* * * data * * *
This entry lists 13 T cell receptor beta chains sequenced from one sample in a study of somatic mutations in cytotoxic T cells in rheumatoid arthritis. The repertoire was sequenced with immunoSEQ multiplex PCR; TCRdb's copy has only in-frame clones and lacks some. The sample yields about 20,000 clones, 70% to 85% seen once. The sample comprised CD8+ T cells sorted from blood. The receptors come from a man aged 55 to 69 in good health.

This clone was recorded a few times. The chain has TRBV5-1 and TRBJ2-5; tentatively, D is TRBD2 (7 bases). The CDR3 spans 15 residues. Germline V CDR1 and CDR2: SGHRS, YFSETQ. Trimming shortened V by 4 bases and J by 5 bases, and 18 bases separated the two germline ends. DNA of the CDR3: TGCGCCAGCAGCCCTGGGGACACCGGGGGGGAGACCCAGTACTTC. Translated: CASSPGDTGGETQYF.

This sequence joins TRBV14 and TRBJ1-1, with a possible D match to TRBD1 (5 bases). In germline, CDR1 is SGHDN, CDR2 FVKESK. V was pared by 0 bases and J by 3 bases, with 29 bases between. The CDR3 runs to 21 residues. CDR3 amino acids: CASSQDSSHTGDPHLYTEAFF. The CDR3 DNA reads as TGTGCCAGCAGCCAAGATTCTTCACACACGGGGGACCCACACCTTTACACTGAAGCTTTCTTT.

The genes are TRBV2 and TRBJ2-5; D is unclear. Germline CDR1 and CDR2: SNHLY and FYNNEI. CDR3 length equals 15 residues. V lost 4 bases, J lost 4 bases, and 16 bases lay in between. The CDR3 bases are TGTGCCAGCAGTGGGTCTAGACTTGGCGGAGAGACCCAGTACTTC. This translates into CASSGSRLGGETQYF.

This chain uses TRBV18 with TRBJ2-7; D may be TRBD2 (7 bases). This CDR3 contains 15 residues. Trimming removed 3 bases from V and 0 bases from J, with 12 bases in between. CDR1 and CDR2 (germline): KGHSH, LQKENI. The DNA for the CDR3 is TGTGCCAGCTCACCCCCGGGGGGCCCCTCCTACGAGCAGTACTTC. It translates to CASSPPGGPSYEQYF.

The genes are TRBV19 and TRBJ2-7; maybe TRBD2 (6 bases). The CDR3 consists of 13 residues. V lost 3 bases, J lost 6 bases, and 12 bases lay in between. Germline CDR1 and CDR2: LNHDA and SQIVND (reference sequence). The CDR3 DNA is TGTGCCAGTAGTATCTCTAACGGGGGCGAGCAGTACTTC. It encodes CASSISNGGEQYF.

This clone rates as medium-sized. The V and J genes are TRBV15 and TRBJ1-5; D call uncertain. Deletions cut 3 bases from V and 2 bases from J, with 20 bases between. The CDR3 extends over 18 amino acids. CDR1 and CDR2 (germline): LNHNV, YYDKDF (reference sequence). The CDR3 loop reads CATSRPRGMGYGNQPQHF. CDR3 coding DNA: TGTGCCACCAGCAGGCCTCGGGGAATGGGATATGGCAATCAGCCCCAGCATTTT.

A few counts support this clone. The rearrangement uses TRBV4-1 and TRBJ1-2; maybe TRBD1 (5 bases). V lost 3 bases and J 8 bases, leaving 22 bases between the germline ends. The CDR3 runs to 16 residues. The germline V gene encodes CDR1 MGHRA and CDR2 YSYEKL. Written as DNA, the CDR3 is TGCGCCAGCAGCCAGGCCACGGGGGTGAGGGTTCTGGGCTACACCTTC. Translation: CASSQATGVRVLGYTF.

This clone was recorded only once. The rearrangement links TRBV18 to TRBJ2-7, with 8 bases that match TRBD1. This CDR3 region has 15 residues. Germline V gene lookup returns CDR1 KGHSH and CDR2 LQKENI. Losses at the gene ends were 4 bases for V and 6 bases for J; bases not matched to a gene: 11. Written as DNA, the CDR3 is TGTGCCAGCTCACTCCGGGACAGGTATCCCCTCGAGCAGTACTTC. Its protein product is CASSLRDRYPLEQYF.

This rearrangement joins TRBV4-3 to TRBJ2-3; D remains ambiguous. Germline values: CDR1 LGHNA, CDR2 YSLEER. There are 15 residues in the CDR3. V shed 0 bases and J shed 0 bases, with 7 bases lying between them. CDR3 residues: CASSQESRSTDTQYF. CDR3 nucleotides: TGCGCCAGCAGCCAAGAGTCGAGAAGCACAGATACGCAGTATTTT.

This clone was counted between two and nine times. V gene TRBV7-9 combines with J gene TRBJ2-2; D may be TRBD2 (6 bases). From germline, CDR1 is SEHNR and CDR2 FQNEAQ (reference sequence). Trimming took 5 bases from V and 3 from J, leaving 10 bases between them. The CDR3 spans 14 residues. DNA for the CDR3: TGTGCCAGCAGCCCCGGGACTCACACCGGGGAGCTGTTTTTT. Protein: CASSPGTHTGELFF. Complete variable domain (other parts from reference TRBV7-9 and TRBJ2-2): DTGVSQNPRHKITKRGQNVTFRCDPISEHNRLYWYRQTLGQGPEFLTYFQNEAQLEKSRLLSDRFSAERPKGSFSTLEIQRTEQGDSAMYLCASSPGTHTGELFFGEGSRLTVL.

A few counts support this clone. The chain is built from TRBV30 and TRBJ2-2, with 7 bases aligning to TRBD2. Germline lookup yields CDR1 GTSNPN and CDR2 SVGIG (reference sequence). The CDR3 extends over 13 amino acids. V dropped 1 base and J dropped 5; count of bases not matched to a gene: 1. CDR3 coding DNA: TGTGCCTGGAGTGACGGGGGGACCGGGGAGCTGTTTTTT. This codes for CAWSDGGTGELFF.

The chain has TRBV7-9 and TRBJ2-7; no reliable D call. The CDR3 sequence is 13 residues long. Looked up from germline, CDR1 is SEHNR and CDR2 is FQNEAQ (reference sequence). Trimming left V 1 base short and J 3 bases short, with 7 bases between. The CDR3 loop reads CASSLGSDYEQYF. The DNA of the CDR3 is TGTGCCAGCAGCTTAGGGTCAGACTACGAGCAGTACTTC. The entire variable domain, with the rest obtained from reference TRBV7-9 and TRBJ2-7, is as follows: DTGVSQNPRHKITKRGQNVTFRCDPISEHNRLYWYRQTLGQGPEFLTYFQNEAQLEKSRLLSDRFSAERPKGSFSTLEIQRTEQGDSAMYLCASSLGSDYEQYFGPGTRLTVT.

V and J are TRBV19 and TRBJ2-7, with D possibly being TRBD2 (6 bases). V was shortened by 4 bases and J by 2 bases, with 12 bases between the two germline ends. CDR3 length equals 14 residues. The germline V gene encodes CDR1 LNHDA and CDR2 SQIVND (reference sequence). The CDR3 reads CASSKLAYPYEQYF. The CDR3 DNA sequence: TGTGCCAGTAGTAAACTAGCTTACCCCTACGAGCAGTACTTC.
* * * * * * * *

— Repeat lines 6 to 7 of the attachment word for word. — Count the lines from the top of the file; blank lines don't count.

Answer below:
The genes are TRBV19 and TRBJ2-7; maybe TRBD2 (6 bases). The CDR3 consists of 13 residues. V lost 3 bases, J lost 6 bases, and 12 bases lay in between. Germline CDR1 and CDR2: LNHDA and SQIVND (reference sequence). The CDR3 DNA is TGTGCCAGTAGTATCTCTAACGGGGGCGAGCAGTACTTC. It encodes CASSISNGGEQYF.

This clone rates as medium-sized. The V and J genes are TRBV15 and TRBJ1-5; D call uncertain. Deletions cut 3 bases from V and 2 bases from J, with 20 bases between. The CDR3 extends over 18 amino acids. CDR1 and CDR2 (germline): LNHNV, YYDKDF (reference sequence). The CDR3 loop reads CATSRPRGMGYGNQPQHF. CDR3 coding DNA: TGTGCCACCAGCAGGCCTCGGGGAATGGGATATGGCAATCAGCCCCAGCATTTT.